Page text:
I’m perplexed honestly. Why can’t these writers write for Sam? One of my favorite shows on TV right now is “The 100” (check out my reviews on our sister site TV For The Rest of Us. It’s the best written show on The CW). In last week’s episode, under a dizzying action adventure plot, they managed to run with no less than four significant character arcs and give those characters far more growth in a few short scenes than Sam has had all season now. They manage to run four plots at once brilliantly week in and week out. I don’t understand how “Supernatural” struggles with more than one. Is it lack of quality in the writers, or is there a true belief in that room that they’ve taken characterization as far as they can go? Usually when shows hit that point with a character, they kill off that character as a sweeps ploy. And when I mean kill off, I mean stay dead. Obviously, that can’t happen with Sam or Dean, but is no plot a better alternative?
How many times can Sam being knocked out or Sam being disabled by the bad guy (aka tied up) happen? Surely we’ve long passed a quota. I know someone has a count through the series and it has to be ridiculous. He’s the epic damsel in distress, and to quote Njspnfan from one of our recent threads, “It’s pathetic – Sam should just wear a protective helmet and drool bucket for the rest of the season.” I’ve said it before and I’ll say it again, the NFL won’t even tolerate this many knocks to the head!
So how does Sam get a plot? The common ploy used throughout the series is forcing a tense situation like Sam keeps a horrible secret from Dean or Dean keeps a horrible secret from Sam. It’s a very popular throwback. I suppose if one thing is good, that isn’t happening this year. The trouble is, nothing is happening this year. I love in the most recent episodes seeing Dean struggle with the Mark of Cain, but Sam’s supportive brother act has gone very stale. Why don’t they steal from other shows like “The Vampire Diaries” and Sam become a gate keeper for the other side, struggling with that while helping Dean juggle his issues (yes, bad example, but it sounds better than what we’re getting.) Character angst speaks volumes guys, but extreme character angst (one of Edlund’s greatest strengths) really makes a character come alive.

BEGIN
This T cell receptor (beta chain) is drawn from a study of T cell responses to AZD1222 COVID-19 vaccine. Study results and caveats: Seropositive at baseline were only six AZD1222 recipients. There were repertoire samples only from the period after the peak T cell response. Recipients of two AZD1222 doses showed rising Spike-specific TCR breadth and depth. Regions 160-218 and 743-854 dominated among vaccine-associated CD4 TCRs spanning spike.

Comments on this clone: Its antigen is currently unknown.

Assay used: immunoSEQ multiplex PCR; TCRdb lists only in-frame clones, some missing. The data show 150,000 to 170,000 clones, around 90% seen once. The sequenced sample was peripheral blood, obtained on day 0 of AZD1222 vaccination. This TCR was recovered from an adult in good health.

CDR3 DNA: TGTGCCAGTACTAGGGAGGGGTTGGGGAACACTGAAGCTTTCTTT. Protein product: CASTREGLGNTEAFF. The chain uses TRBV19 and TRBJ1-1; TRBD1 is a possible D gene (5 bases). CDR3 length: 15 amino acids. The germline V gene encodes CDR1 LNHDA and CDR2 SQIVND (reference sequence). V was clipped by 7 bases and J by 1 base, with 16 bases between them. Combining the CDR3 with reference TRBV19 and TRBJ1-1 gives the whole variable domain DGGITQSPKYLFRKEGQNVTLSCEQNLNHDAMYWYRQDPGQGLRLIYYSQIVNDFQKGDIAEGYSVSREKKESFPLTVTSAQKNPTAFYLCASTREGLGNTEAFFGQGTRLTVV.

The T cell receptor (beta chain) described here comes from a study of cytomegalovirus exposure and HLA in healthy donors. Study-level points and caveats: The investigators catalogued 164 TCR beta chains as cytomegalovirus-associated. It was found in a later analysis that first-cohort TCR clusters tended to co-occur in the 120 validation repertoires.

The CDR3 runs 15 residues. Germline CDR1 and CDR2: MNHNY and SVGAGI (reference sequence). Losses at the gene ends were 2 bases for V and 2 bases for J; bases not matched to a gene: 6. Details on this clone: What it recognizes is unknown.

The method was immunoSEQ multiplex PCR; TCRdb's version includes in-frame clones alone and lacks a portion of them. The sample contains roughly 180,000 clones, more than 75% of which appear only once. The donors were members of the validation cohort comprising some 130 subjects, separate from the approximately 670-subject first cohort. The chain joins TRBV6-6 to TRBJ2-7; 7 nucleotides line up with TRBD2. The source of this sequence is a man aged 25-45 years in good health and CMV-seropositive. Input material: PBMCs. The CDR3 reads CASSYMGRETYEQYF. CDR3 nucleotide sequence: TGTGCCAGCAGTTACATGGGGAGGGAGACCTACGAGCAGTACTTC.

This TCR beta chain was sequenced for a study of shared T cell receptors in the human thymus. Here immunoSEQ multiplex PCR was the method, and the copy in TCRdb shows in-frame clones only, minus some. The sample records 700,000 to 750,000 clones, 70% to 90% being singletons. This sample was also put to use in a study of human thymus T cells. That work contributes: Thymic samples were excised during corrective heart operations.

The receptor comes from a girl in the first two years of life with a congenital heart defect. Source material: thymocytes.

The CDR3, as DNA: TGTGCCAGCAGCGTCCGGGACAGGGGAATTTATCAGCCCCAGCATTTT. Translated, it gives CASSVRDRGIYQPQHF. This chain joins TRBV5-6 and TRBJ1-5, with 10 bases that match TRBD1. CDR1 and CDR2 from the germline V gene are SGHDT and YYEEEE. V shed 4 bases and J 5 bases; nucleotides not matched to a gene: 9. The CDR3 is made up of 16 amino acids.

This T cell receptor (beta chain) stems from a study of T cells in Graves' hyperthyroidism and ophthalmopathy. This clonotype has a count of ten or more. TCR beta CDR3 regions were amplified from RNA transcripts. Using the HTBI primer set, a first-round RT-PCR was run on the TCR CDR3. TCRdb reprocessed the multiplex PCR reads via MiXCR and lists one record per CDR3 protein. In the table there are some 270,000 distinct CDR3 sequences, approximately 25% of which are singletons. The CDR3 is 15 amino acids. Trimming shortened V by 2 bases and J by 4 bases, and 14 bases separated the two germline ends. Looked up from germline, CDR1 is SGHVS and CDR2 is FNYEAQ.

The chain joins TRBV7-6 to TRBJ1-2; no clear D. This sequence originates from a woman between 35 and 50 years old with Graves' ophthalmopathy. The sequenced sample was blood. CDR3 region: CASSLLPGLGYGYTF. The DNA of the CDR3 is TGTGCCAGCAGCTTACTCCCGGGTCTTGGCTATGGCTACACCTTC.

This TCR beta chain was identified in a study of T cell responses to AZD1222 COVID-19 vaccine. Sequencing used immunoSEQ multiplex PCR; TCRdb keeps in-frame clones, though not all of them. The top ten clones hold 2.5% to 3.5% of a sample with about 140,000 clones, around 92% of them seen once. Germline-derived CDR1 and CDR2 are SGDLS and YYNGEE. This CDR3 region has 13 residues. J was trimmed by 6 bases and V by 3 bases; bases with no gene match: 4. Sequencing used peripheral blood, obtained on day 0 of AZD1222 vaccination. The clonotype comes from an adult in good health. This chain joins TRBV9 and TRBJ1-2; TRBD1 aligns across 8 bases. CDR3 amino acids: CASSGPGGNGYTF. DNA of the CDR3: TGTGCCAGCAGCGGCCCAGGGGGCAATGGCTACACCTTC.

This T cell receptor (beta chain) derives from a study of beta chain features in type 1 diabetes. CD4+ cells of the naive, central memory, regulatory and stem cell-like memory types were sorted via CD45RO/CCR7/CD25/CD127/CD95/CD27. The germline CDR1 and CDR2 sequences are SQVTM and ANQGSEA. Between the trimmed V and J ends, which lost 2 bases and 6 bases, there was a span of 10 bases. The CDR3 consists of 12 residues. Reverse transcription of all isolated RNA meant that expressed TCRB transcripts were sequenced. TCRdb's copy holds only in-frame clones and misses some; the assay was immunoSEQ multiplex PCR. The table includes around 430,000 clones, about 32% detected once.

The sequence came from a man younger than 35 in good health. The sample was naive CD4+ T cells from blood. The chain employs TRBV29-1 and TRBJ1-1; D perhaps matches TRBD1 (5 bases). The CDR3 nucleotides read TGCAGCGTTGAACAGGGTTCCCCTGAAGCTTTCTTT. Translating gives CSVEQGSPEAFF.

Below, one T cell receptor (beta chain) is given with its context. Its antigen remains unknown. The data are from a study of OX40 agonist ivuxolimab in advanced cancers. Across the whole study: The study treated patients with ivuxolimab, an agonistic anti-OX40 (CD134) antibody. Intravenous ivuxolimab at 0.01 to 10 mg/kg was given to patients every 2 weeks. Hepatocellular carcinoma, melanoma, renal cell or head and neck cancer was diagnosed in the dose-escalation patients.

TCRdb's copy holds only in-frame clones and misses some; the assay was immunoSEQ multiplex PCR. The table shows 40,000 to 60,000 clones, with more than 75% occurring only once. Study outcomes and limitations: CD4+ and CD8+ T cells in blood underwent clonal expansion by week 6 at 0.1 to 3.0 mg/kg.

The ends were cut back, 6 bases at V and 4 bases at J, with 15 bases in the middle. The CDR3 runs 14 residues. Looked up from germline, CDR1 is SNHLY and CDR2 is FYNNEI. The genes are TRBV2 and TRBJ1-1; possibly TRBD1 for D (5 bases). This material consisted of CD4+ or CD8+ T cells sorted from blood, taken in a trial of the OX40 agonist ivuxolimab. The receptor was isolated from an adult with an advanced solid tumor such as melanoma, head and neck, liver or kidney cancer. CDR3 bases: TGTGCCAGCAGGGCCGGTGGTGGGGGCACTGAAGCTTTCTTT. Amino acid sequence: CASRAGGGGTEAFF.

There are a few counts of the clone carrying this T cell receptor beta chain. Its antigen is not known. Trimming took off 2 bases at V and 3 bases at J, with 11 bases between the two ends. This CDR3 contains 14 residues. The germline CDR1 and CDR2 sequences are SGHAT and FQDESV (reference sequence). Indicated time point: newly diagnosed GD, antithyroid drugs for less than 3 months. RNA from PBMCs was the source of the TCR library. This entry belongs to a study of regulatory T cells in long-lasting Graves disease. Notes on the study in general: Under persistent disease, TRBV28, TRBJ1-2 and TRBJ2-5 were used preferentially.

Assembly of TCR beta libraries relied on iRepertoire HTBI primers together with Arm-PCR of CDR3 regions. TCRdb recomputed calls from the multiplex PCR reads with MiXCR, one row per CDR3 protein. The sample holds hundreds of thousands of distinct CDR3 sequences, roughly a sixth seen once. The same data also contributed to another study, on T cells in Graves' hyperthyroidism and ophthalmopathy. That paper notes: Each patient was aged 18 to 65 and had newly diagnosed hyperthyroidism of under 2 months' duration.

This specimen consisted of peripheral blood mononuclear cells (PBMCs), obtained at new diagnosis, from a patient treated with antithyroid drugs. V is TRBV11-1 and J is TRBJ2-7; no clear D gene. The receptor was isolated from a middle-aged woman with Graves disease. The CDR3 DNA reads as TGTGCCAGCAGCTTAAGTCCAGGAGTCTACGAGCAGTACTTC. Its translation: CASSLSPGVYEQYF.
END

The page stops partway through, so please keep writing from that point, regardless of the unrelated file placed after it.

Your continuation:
I’m afraid Ben Edlund was the last of the great Sam Winchester character writers (I weep when I think how much I miss him). This week didn’t even have Castiel and Crowley to deal with, but they still weren’t able to do much for one of the two leads. Before I spark a Sam vs. Dean war, I do recall issuing similar complaints about Dean in season eight. I’ve said this so many times it’s probably lost all meaning, but why can’t your two lead characters both get strong plots?
At least Sam did get a nice speech this week. “Look, man, do I wish the Mark was gone, yes of course, absolutely I do, but I wanted you back. Now here you are and you didn’t hulk out so I’ll take the win. As for the rest of it, the Mark, everything else, we’ll figure it out. We always do.” It was nice, sentimental, and it will be forgotten by next week. Why? Because we’re twisting to “Shake it Off.”
So, what do you think? Are the nice speeches and awkward faces working for you, or are you hoping for more? Or is Dean’s arc satisfaction enough?
Since I’m also the moderator of this site, I’m going to save myself some trouble and state the rules up front. I’m imploring good, civil behavior right now. Respect others, keep your arguments constructive, don’t attack others for their views, NO Sam vs. Dean (aka no building up Sam by knocking Dean and vice versa), and don’t repeat your same point over and over again. Once or twice is acceptable, but beyond that people just might not want to put up with your misery (even if that misery is very justified).
Thank you, now feel free to debate!